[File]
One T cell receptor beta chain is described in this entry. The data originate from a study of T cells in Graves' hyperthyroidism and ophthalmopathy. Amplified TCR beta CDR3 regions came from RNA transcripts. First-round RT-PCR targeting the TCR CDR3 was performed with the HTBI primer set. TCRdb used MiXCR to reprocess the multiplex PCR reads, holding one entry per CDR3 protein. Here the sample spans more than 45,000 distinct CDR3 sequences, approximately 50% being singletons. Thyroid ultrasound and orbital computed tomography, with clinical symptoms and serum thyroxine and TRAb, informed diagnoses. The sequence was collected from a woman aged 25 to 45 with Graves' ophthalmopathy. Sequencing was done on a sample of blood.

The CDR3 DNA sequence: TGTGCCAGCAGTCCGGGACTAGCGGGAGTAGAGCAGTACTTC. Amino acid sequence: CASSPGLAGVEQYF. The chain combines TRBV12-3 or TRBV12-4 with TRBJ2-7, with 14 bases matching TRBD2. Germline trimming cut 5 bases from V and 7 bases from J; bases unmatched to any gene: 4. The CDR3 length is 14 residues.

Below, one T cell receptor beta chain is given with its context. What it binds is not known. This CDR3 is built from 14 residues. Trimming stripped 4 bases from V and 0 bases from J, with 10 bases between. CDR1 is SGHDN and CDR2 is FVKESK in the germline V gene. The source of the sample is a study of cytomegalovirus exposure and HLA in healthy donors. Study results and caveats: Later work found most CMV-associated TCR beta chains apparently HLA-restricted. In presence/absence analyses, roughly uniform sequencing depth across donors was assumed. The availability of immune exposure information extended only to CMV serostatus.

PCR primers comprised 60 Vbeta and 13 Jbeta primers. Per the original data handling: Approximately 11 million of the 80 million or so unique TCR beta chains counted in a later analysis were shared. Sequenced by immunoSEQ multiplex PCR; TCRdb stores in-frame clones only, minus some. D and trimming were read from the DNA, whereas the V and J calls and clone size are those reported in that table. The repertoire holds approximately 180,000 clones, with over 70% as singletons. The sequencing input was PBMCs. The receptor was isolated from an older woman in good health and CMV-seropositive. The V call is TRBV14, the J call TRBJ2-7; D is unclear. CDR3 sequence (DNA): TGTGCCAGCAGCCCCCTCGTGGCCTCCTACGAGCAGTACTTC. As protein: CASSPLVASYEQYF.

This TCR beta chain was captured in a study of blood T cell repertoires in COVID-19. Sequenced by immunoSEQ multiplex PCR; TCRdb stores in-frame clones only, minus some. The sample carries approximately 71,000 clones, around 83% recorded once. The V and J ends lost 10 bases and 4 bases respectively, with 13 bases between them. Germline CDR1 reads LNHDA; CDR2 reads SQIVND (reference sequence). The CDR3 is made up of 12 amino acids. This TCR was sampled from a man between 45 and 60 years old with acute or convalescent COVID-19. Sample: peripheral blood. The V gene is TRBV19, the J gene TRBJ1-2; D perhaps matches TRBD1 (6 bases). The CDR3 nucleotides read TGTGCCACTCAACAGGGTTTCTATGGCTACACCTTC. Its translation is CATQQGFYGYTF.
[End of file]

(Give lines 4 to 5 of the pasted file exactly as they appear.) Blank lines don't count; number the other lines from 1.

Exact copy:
PCR primers comprised 60 Vbeta and 13 Jbeta primers. Per the original data handling: Approximately 11 million of the 80 million or so unique TCR beta chains counted in a later analysis were shared. Sequenced by immunoSEQ multiplex PCR; TCRdb stores in-frame clones only, minus some. D and trimming were read from the DNA, whereas the V and J calls and clone size are those reported in that table. The repertoire holds approximately 180,000 clones, with over 70% as singletons. The sequencing input was PBMCs. The receptor was isolated from an older woman in good health and CMV-seropositive. The V call is TRBV14, the J call TRBJ2-7; D is unclear. CDR3 sequence (DNA): TGTGCCAGCAGCCCCCTCGTGGCCTCCTACGAGCAGTACTTC. As protein: CASSPLVASYEQYF.

This TCR beta chain was captured in a study of blood T cell repertoires in COVID-19. Sequenced by immunoSEQ multiplex PCR; TCRdb stores in-frame clones only, minus some. The sample carries approximately 71,000 clones, around 83% recorded once. The V and J ends lost 10 bases and 4 bases respectively, with 13 bases between them. Germline CDR1 reads LNHDA; CDR2 reads SQIVND (reference sequence). The CDR3 is made up of 12 amino acids. This TCR was sampled from a man between 45 and 60 years old with acute or convalescent COVID-19. Sample: peripheral blood. The V gene is TRBV19, the J gene TRBJ1-2; D perhaps matches TRBD1 (6 bases). The CDR3 nucleotides read TGTGCCACTCAACAGGGTTTCTATGGCTACACCTTC. Its translation is CATQQGFYGYTF.